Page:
SUPERIOR PROSIDE, INC., Appellant v. COMMISSIONER OF INTERNAL REVENUE, UNITED STATES COURT OF APPEALS FOR THE THIRD CIRCUIT, No. 03-2755, January 28, 2004
SUPERIOR PROSIDE, INC., Appellant v. COMMISSIONER OF INTERNAL REVENUE
UNITED STATES COURT OF APPEALS FOR THE THIRD CIRCUIT
January 28, 2004
On Appeal From the United States Tax Court
(Tax Court No. 00-04804)
Tax Court Judge: Honorable Mary Ann Cohen
Submitted Pursuant to Third Circuit LAR 34.1(a)(2002)
January 12, 2004
Before: ALITO, CHERTOFF and BECKER, Circuit Judges.
(Filed: January 28, 2004)
OPINION OF THE COURT
BECKER, Circuit Judge.
This is an appeal by Superior Proside, Inc. ("taxpayer") from a decision of the United States Tax Court following a proceeding for redetermination of a Notice of Determination Concerning Worker Classification under Section 7436 of the Internal Revenue Code . The issue tried by Judge Cohen was whether Thomas L. Murdock, the taxpayer's sole shareholder and president, was an employee of taxpayer during 1995, 1996 and 1997 for purposes of federal employment taxes. Judge Cohen filed a memorandum opinion, 85 T.C.M. (CCH) 914 (2003), upholding the Commissioner's determination that Murdock was an employee of taxpayer and that taxpayer therefore was subject to federal employment taxes with respect to the wages paid to Murdock. We will affirm.
The facts are not in dispute. Taking taxpayer's version of the facts:
Mr. Murdock owned one-hundred percent (100%) of [taxpayer's] stock in all years form 1987 to the present, including 1995, 1996 and 1997. Mr. Murdock also assumed the title of president, vice president, secretary, treasurer, chairman of the board of directors and director of [taxpayer] from 1987 to the present, including all during 1995, 1996 and 1997. Mr. Murdock totally controlled and managed all the business activities of [taxpayer] at all times in [taxpayer's] existence, including all during 1995, 1996 and 1997. No person ever controlled Mr. Murdock in the performance of his work for [taxpayer].
Embellishing upon this description, the Commissioner points out that:
During the period at issue (1995, 1996 and 1997), Mr. Murdock performed the following services for taxpayer:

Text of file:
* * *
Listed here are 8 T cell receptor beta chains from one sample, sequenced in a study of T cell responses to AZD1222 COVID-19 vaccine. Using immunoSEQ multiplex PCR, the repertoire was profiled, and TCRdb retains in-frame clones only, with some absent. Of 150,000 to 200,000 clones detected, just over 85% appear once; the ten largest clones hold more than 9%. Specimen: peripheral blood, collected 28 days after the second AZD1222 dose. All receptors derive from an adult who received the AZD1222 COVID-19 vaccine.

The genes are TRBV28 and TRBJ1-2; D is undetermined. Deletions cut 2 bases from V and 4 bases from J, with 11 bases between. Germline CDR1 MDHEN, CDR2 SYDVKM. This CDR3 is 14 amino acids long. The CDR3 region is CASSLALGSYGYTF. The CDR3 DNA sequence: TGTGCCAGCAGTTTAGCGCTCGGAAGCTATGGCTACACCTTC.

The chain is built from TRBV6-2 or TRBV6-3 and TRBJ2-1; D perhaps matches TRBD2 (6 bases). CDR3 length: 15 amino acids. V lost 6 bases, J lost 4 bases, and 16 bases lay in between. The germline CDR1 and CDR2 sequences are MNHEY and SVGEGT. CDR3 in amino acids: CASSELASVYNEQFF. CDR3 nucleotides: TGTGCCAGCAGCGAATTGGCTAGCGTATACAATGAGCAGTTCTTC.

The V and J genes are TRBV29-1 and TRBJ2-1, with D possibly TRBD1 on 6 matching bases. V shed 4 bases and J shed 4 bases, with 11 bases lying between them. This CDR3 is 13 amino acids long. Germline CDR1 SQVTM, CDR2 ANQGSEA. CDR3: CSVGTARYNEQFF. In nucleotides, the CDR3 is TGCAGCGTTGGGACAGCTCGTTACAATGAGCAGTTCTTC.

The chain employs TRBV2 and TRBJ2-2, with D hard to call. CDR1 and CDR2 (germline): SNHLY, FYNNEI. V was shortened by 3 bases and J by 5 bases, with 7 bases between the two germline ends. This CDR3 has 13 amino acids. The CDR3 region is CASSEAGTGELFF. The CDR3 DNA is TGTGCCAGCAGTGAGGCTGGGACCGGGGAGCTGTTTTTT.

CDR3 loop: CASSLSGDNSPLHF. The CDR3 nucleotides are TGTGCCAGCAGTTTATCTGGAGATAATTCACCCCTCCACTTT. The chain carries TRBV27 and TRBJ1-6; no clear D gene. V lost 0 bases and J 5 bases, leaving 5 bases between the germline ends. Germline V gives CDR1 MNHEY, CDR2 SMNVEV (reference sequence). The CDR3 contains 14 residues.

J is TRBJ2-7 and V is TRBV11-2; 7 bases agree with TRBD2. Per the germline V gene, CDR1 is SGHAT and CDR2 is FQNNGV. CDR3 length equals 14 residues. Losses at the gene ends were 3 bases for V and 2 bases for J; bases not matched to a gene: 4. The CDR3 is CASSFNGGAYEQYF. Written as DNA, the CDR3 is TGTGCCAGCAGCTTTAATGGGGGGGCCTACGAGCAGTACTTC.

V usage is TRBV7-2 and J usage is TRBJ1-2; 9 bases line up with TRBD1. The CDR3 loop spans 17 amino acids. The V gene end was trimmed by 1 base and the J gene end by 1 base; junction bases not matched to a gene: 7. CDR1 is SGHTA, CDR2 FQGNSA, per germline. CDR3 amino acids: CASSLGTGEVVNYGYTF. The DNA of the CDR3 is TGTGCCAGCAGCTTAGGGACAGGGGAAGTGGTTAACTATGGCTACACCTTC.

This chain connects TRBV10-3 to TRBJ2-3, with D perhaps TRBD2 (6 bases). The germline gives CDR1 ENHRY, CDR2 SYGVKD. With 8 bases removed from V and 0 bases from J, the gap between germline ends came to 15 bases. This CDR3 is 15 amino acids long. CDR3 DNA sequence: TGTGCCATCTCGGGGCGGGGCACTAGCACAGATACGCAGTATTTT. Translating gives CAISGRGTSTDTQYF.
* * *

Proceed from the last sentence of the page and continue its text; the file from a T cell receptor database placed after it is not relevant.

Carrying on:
1. Solicited business on behalf of taxpayer;
2. Ordered taxpayer's supplies;
3. Entered into verbal and/or written agreements on behalf of taxpayer;
4. Oversaw the finances of taxpayer;
5. Collected monies owed taxpayer;
6. Managed taxpayer;
7. Obtained clients for taxpayer;
8. Hired and fired independent contracts of behalf of taxpayer;
9. Maintained customer satisfaction;
10. Supervised all work done on behalf of taxpayer.
During 1995, 1996 and 1997, the taxpayer did not make regular payments to Murdock for his services; rather Murdock would take money from taxpayer as his needs arose to pay personal expenses. Taxpayer did not distribute any dividend to any shareholder during 1995, 1996 or 1997, and taxpayer did not classify any payment made to Murdock as a dividend. On its Forms 1120S (Income Tax Return for an S Corporation), taxpayer reported net income from its trade or business for 1995, 1996 and 1997, in the respective amounts of $29,671, $29,402 and $41,688. In calculating those amounts of ordinary income, taxpayer claimed no deductions for either compensation of officers or salaries and wages. The returns are signed by Murdock, as president of taxpayer, and by Joseph Grey, as the tax return preparer.
During 1995 through 1997 taxpayer did not issue any Forms 1099-MISC (Miscellaneous Income) or Forms W-2 (Wages and Tax Statement) to Murdock. Moreover, since taxpayer's incorporation in 1987, taxpayer has not reported paying Murdock a salary or wages for the work he performed on behalf of taxpayer. For 1995, 1996 and 1997, taxpayer issued to Murdock a Schedule K-1 (Shareholder's Share of Income, Credits, Deductions, etc.) for each year, showing that Murdock's share of taxpayer's ordinary income from business for those years was $29,671, $29,402 and $41,668, respectively. For the tax years 1995, 1996 and 1997, Murdock and his wife reported taxpayer's net income (as indicated on the Schedules K-1) on their joint federal income tax returns (Form 1040) as nonpassive income from an S corporation. The Commissioner issued to taxpayer a Notice of Determination in which it was determined that Murdock was an employee of taxpayer for purposes of federal employment taxes, and (2) taxpayer was not entitled to "safe harbor" relief from these taxes under Section 530 of the Revenue Act of 1978.
Taxpayer has filed a brief in which it maintains that Murdock and his wife filed their 1995, 1996 and 1997 federal tax returns (Forms 1040 and Schedules) in a manner consistent with receiving and reporting income from the profits of (the Subchapter S) taxpayer, and that taxpayer was never the employer of Murdock during any part of 1995, 1996 or 1997, or at any other time in taxpayer's existence, based on the application of the common law employer-employee relationship tests of control. The brief advances a number of theories supporting its position. We need not, however, analyze these arguments so as to decide them, for the case is squarely controlled by our opinion in Nu-Look Design, Inc. v. Comm'r of Internal Revenue , No. 03-2754, filed January 26, 2004. The fact patterns of and the legal arguments advanced in the two cases are virtually identical. Indeed counsel are familiar with Nu-Look because the same counsel were involved.
Nu-Look rejected the arguments advanced by the taxpayer here. Its holdings are controlling here. The decision of the Tax Court will therefore be affirmed.
TO THE CLERK:
Kindly file the foregoing opinion.
Edward R. Becker